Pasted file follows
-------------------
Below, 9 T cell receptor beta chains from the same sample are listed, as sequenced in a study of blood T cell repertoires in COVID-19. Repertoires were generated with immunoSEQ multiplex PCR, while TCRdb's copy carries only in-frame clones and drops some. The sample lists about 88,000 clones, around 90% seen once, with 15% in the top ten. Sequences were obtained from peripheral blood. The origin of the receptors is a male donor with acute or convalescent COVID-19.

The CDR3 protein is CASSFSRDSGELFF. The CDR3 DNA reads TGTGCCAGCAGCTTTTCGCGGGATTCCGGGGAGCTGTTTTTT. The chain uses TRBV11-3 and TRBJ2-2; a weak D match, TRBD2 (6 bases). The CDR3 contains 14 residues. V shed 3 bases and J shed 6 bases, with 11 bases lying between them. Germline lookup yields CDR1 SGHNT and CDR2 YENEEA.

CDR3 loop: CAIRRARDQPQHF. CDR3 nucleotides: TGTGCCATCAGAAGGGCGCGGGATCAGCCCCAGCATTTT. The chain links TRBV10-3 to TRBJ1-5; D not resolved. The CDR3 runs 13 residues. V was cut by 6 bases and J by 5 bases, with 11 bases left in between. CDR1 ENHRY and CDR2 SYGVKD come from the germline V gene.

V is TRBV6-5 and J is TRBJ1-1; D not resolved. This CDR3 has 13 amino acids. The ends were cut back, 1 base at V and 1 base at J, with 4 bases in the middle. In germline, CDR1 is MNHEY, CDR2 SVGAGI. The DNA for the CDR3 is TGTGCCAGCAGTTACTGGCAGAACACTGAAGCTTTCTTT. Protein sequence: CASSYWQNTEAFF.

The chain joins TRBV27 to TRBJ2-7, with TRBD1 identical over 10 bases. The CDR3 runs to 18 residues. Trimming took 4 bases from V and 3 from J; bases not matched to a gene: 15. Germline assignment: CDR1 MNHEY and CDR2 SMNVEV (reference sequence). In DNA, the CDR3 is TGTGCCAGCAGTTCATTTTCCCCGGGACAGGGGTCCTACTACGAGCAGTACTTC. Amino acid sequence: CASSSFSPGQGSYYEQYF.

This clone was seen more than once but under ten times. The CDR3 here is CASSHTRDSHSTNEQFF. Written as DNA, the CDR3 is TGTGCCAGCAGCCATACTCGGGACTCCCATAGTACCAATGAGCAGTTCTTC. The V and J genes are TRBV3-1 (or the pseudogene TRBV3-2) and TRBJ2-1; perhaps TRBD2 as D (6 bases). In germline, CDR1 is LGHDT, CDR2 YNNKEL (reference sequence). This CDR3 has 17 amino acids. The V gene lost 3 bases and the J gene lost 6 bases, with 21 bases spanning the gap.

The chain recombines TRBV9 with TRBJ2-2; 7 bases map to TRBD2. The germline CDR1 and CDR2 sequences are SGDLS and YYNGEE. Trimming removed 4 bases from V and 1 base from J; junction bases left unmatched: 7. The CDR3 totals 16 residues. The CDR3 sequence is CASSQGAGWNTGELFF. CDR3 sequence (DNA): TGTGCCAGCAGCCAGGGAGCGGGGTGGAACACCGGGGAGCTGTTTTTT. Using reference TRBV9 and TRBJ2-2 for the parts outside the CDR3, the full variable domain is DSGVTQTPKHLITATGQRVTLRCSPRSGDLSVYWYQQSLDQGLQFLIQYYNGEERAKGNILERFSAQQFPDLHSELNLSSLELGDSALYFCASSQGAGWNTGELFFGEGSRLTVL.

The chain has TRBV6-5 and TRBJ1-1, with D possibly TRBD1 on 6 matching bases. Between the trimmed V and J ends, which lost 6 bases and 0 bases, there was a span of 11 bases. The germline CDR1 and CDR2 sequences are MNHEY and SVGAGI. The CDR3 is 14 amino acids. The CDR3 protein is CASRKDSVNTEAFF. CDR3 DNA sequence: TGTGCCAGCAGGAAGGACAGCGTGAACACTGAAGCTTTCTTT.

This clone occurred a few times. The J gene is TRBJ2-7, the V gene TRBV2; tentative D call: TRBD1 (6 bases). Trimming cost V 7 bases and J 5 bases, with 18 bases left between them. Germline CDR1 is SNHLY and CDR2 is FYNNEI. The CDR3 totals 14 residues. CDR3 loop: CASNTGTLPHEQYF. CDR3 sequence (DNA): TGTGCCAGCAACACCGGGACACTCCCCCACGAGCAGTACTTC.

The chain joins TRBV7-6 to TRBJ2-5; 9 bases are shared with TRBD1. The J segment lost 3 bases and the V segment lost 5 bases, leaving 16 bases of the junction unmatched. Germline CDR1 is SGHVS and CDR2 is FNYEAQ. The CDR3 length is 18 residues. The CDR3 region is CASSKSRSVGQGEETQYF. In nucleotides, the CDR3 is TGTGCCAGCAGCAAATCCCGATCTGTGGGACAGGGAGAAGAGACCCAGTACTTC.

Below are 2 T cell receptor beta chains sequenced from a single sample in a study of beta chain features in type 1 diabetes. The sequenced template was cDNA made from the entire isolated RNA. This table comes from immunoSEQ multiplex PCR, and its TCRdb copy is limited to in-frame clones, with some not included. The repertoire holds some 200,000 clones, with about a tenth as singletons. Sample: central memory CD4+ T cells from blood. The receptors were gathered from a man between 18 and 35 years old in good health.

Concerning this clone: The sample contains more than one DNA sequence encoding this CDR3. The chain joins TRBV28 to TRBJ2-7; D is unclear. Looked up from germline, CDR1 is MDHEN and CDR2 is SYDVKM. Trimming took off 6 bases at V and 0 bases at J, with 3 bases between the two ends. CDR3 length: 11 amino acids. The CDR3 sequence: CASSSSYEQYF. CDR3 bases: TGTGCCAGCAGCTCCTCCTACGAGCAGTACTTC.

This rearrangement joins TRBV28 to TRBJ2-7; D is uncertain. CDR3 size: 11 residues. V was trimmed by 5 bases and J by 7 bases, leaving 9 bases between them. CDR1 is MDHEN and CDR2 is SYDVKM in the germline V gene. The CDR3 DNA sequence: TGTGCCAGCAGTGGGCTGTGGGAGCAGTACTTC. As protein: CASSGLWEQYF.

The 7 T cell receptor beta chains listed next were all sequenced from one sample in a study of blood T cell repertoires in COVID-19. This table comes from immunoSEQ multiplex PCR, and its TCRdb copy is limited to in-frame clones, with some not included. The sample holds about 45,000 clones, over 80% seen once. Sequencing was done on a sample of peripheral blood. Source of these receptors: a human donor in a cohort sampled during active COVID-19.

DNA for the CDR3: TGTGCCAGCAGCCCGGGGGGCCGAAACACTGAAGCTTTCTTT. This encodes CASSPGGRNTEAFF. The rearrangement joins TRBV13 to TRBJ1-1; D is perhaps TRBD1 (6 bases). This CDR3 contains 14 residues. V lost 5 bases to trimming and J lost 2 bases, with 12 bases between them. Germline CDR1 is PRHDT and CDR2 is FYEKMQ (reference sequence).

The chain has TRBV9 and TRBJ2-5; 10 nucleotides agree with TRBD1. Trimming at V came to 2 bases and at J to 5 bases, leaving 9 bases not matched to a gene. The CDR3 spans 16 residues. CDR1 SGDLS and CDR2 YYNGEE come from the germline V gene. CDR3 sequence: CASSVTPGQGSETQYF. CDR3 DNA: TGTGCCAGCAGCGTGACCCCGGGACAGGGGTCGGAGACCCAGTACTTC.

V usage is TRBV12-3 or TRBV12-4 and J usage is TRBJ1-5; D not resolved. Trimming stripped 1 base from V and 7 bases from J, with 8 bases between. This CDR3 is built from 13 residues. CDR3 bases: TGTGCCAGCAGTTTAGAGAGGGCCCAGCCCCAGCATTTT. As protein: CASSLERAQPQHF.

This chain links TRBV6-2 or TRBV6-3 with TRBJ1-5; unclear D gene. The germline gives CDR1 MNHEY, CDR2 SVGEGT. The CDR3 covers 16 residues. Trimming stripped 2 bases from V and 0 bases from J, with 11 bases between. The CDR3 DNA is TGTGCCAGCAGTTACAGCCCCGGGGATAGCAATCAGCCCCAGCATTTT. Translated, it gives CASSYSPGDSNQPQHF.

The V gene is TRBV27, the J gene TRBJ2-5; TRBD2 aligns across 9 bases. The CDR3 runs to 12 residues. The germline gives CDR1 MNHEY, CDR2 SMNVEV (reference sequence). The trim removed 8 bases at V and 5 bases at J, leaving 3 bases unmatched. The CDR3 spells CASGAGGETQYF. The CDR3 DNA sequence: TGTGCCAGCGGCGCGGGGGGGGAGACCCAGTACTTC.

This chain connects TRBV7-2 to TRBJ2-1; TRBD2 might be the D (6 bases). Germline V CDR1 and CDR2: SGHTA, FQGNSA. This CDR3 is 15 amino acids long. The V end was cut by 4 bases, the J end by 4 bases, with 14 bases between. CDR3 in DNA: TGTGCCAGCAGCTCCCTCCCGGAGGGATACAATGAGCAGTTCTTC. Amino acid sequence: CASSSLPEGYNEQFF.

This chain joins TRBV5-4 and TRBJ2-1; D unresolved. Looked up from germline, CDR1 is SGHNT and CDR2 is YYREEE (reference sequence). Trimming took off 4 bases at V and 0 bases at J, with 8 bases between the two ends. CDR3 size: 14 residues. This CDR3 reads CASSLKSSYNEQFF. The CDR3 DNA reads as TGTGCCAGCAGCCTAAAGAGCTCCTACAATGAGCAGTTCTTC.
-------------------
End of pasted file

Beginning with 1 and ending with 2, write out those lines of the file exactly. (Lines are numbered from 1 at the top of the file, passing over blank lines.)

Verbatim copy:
Below, 9 T cell receptor beta chains from the same sample are listed, as sequenced in a study of blood T cell repertoires in COVID-19. Repertoires were generated with immunoSEQ multiplex PCR, while TCRdb's copy carries only in-frame clones and drops some. The sample lists about 88,000 clones, around 90% seen once, with 15% in the top ten. Sequences were obtained from peripheral blood. The origin of the receptors is a male donor with acute or convalescent COVID-19.

The CDR3 protein is CASSFSRDSGELFF. The CDR3 DNA reads TGTGCCAGCAGCTTTTCGCGGGATTCCGGGGAGCTGTTTTTT. The chain uses TRBV11-3 and TRBJ2-2; a weak D match, TRBD2 (6 bases). The CDR3 contains 14 residues. V shed 3 bases and J shed 6 bases, with 11 bases lying between them. Germline lookup yields CDR1 SGHNT and CDR2 YENEEA.